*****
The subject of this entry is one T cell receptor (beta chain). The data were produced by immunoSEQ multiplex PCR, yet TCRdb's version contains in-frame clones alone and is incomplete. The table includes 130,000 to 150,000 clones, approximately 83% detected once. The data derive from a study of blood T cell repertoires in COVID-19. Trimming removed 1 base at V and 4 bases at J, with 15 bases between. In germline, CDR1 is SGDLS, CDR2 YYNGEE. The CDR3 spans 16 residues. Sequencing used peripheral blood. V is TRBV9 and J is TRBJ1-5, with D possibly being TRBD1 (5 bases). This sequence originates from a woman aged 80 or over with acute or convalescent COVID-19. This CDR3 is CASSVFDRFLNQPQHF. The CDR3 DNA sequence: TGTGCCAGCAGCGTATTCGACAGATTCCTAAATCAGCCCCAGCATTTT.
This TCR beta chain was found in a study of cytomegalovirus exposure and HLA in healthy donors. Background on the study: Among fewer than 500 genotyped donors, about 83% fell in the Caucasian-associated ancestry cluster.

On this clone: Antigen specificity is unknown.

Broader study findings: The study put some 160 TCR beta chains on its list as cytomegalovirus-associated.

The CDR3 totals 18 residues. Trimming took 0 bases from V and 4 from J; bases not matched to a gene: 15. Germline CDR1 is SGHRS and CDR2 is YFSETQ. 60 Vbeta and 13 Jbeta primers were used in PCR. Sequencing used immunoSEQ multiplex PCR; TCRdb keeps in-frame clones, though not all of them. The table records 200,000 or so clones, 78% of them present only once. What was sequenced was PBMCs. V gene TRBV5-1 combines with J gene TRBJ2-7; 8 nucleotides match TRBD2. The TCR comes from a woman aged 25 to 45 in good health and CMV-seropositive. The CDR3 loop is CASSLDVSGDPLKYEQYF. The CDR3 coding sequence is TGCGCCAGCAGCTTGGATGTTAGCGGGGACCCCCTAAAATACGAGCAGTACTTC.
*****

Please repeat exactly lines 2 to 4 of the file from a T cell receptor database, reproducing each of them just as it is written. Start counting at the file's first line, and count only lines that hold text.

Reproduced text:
This TCR beta chain was found in a study of cytomegalovirus exposure and HLA in healthy donors. Background on the study: Among fewer than 500 genotyped donors, about 83% fell in the Caucasian-associated ancestry cluster.

On this clone: Antigen specificity is unknown.

Broader study findings: The study put some 160 TCR beta chains on its list as cytomegalovirus-associated.